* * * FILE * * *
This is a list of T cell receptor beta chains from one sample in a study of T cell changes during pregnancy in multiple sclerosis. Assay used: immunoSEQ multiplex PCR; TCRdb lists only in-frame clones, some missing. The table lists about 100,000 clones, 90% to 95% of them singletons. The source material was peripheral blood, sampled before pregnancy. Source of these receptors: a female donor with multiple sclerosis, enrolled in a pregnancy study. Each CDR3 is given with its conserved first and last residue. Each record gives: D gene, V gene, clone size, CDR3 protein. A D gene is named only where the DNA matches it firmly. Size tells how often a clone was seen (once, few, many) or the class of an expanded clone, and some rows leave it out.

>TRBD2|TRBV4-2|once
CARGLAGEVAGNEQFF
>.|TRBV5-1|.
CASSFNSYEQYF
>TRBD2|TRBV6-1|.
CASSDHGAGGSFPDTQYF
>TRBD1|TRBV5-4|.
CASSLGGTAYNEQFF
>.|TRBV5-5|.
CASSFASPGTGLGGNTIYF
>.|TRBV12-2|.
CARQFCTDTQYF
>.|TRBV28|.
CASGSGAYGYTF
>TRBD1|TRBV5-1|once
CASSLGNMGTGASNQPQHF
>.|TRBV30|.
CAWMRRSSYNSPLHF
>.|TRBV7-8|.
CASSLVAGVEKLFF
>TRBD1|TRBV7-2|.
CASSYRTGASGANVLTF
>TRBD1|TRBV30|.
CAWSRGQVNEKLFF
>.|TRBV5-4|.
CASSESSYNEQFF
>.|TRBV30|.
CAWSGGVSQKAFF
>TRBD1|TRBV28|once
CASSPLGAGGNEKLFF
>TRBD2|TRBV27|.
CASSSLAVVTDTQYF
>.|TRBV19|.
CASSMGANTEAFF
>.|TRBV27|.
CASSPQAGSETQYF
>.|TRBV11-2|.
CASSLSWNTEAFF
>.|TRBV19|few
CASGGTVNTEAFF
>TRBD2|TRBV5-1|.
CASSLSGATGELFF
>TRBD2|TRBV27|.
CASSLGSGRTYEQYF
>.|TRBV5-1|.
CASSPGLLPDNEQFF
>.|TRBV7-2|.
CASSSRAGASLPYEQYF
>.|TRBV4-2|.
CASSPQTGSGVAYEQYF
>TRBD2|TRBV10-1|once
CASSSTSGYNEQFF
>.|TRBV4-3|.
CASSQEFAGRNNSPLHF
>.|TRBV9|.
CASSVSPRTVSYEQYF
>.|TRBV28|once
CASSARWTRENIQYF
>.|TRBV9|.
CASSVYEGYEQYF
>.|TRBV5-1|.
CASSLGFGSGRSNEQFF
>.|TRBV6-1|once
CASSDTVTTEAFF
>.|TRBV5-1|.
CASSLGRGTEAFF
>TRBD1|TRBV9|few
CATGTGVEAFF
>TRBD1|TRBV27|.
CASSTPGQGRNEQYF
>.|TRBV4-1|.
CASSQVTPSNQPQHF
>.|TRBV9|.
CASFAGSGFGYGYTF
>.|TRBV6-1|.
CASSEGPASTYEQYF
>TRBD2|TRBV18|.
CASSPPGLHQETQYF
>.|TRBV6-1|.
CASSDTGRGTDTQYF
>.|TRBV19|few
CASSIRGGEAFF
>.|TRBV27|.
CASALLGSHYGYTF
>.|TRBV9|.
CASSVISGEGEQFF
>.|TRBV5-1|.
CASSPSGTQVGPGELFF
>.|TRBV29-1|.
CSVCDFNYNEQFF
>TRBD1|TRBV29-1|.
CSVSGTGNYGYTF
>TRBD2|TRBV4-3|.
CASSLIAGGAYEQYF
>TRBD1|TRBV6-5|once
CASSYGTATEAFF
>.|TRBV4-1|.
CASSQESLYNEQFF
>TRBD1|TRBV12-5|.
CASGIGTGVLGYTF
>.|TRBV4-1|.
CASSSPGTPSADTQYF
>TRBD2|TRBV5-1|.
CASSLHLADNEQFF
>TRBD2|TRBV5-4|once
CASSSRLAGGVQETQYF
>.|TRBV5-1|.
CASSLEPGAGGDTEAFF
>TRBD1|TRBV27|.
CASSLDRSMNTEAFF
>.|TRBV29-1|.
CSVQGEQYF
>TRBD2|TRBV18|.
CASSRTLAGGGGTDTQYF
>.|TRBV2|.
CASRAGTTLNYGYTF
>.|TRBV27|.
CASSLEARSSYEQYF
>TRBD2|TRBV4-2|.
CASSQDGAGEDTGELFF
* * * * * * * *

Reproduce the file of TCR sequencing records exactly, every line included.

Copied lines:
This is a list of T cell receptor beta chains from one sample in a study of T cell changes during pregnancy in multiple sclerosis. Assay used: immunoSEQ multiplex PCR; TCRdb lists only in-frame clones, some missing. The table lists about 100,000 clones, 90% to 95% of them singletons. The source material was peripheral blood, sampled before pregnancy. Source of these receptors: a female donor with multiple sclerosis, enrolled in a pregnancy study. Each CDR3 is given with its conserved first and last residue. Each record gives: D gene, V gene, clone size, CDR3 protein. A D gene is named only where the DNA matches it firmly. Size tells how often a clone was seen (once, few, many) or the class of an expanded clone, and some rows leave it out.

>TRBD2|TRBV4-2|once
CARGLAGEVAGNEQFF
>.|TRBV5-1|.
CASSFNSYEQYF
>TRBD2|TRBV6-1|.
CASSDHGAGGSFPDTQYF
>TRBD1|TRBV5-4|.
CASSLGGTAYNEQFF
>.|TRBV5-5|.
CASSFASPGTGLGGNTIYF
>.|TRBV12-2|.
CARQFCTDTQYF
>.|TRBV28|.
CASGSGAYGYTF
>TRBD1|TRBV5-1|once
CASSLGNMGTGASNQPQHF
>.|TRBV30|.
CAWMRRSSYNSPLHF
>.|TRBV7-8|.
CASSLVAGVEKLFF
>TRBD1|TRBV7-2|.
CASSYRTGASGANVLTF
>TRBD1|TRBV30|.
CAWSRGQVNEKLFF
>.|TRBV5-4|.
CASSESSYNEQFF
>.|TRBV30|.
CAWSGGVSQKAFF
>TRBD1|TRBV28|once
CASSPLGAGGNEKLFF
>TRBD2|TRBV27|.
CASSSLAVVTDTQYF
>.|TRBV19|.
CASSMGANTEAFF
>.|TRBV27|.
CASSPQAGSETQYF
>.|TRBV11-2|.
CASSLSWNTEAFF
>.|TRBV19|few
CASGGTVNTEAFF
>TRBD2|TRBV5-1|.
CASSLSGATGELFF
>TRBD2|TRBV27|.
CASSLGSGRTYEQYF
>.|TRBV5-1|.
CASSPGLLPDNEQFF
>.|TRBV7-2|.
CASSSRAGASLPYEQYF
>.|TRBV4-2|.
CASSPQTGSGVAYEQYF
>TRBD2|TRBV10-1|once
CASSSTSGYNEQFF
>.|TRBV4-3|.
CASSQEFAGRNNSPLHF
>.|TRBV9|.
CASSVSPRTVSYEQYF
>.|TRBV28|once
CASSARWTRENIQYF
>.|TRBV9|.
CASSVYEGYEQYF
>.|TRBV5-1|.
CASSLGFGSGRSNEQFF
>.|TRBV6-1|once
CASSDTVTTEAFF
>.|TRBV5-1|.
CASSLGRGTEAFF
>TRBD1|TRBV9|few
CATGTGVEAFF
>TRBD1|TRBV27|.
CASSTPGQGRNEQYF
>.|TRBV4-1|.
CASSQVTPSNQPQHF
>.|TRBV9|.
CASFAGSGFGYGYTF
>.|TRBV6-1|.
CASSEGPASTYEQYF
>TRBD2|TRBV18|.
CASSPPGLHQETQYF
>.|TRBV6-1|.
CASSDTGRGTDTQYF
>.|TRBV19|few
CASSIRGGEAFF
>.|TRBV27|.
CASALLGSHYGYTF
>.|TRBV9|.
CASSVISGEGEQFF
>.|TRBV5-1|.
CASSPSGTQVGPGELFF
>.|TRBV29-1|.
CSVCDFNYNEQFF
>TRBD1|TRBV29-1|.
CSVSGTGNYGYTF
>TRBD2|TRBV4-3|.
CASSLIAGGAYEQYF
>TRBD1|TRBV6-5|once
CASSYGTATEAFF
>.|TRBV4-1|.
CASSQESLYNEQFF
>TRBD1|TRBV12-5|.
CASGIGTGVLGYTF
>.|TRBV4-1|.
CASSSPGTPSADTQYF
>TRBD2|TRBV5-1|.
CASSLHLADNEQFF
>TRBD2|TRBV5-4|once
CASSSRLAGGVQETQYF
>.|TRBV5-1|.
CASSLEPGAGGDTEAFF
>TRBD1|TRBV27|.
CASSLDRSMNTEAFF
>.|TRBV29-1|.
CSVQGEQYF
>TRBD2|TRBV18|.
CASSRTLAGGGGTDTQYF
>.|TRBV2|.
CASRAGTTLNYGYTF
>.|TRBV27|.
CASSLEARSSYEQYF
>TRBD2|TRBV4-2|.
CASSQDGAGEDTGELFF